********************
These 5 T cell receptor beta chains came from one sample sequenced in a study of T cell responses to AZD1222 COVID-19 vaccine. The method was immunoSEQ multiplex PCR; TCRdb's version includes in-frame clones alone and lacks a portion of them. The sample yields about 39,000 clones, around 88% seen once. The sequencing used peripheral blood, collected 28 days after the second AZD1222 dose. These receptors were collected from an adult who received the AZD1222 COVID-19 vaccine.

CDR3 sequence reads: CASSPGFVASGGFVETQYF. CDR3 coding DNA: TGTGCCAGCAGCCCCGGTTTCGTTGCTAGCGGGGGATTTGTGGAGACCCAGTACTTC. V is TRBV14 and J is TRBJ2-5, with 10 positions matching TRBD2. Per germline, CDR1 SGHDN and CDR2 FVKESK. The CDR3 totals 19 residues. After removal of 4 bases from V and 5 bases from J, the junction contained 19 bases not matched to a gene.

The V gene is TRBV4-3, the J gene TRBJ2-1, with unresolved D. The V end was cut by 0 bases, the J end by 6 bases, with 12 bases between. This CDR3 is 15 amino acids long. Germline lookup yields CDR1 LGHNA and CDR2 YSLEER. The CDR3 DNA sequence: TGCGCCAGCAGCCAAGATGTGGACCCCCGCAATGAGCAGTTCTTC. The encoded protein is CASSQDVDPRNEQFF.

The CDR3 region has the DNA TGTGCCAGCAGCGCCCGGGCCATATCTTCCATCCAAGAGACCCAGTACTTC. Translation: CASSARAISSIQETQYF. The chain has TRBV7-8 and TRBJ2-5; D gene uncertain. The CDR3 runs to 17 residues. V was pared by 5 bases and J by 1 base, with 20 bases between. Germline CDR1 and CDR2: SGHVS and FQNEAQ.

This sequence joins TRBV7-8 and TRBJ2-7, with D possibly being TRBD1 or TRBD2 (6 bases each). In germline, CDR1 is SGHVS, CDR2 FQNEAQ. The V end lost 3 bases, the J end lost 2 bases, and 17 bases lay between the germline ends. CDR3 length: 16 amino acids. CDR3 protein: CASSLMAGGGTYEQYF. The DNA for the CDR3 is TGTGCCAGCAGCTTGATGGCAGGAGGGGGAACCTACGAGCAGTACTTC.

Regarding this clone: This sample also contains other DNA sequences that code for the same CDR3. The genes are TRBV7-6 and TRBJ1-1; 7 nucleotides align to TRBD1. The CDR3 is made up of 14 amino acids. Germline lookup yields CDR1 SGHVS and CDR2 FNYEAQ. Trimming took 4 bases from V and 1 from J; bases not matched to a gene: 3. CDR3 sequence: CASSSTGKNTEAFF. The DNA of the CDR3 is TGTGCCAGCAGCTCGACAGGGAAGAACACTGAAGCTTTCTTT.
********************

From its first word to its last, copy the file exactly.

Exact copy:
These 5 T cell receptor beta chains came from one sample sequenced in a study of T cell responses to AZD1222 COVID-19 vaccine. The method was immunoSEQ multiplex PCR; TCRdb's version includes in-frame clones alone and lacks a portion of them. The sample yields about 39,000 clones, around 88% seen once. The sequencing used peripheral blood, collected 28 days after the second AZD1222 dose. These receptors were collected from an adult who received the AZD1222 COVID-19 vaccine.

CDR3 sequence reads: CASSPGFVASGGFVETQYF. CDR3 coding DNA: TGTGCCAGCAGCCCCGGTTTCGTTGCTAGCGGGGGATTTGTGGAGACCCAGTACTTC. V is TRBV14 and J is TRBJ2-5, with 10 positions matching TRBD2. Per germline, CDR1 SGHDN and CDR2 FVKESK. The CDR3 totals 19 residues. After removal of 4 bases from V and 5 bases from J, the junction contained 19 bases not matched to a gene.

The V gene is TRBV4-3, the J gene TRBJ2-1, with unresolved D. The V end was cut by 0 bases, the J end by 6 bases, with 12 bases between. This CDR3 is 15 amino acids long. Germline lookup yields CDR1 LGHNA and CDR2 YSLEER. The CDR3 DNA sequence: TGCGCCAGCAGCCAAGATGTGGACCCCCGCAATGAGCAGTTCTTC. The encoded protein is CASSQDVDPRNEQFF.

The CDR3 region has the DNA TGTGCCAGCAGCGCCCGGGCCATATCTTCCATCCAAGAGACCCAGTACTTC. Translation: CASSARAISSIQETQYF. The chain has TRBV7-8 and TRBJ2-5; D gene uncertain. The CDR3 runs to 17 residues. V was pared by 5 bases and J by 1 base, with 20 bases between. Germline CDR1 and CDR2: SGHVS and FQNEAQ.

This sequence joins TRBV7-8 and TRBJ2-7, with D possibly being TRBD1 or TRBD2 (6 bases each). In germline, CDR1 is SGHVS, CDR2 FQNEAQ. The V end lost 3 bases, the J end lost 2 bases, and 17 bases lay between the germline ends. CDR3 length: 16 amino acids. CDR3 protein: CASSLMAGGGTYEQYF. The DNA for the CDR3 is TGTGCCAGCAGCTTGATGGCAGGAGGGGGAACCTACGAGCAGTACTTC.

Regarding this clone: This sample also contains other DNA sequences that code for the same CDR3. The genes are TRBV7-6 and TRBJ1-1; 7 nucleotides align to TRBD1. The CDR3 is made up of 14 amino acids. Germline lookup yields CDR1 SGHVS and CDR2 FNYEAQ. Trimming took 4 bases from V and 1 from J; bases not matched to a gene: 3. CDR3 sequence: CASSSTGKNTEAFF. The DNA of the CDR3 is TGTGCCAGCAGCTCGACAGGGAAGAACACTGAAGCTTTCTTT.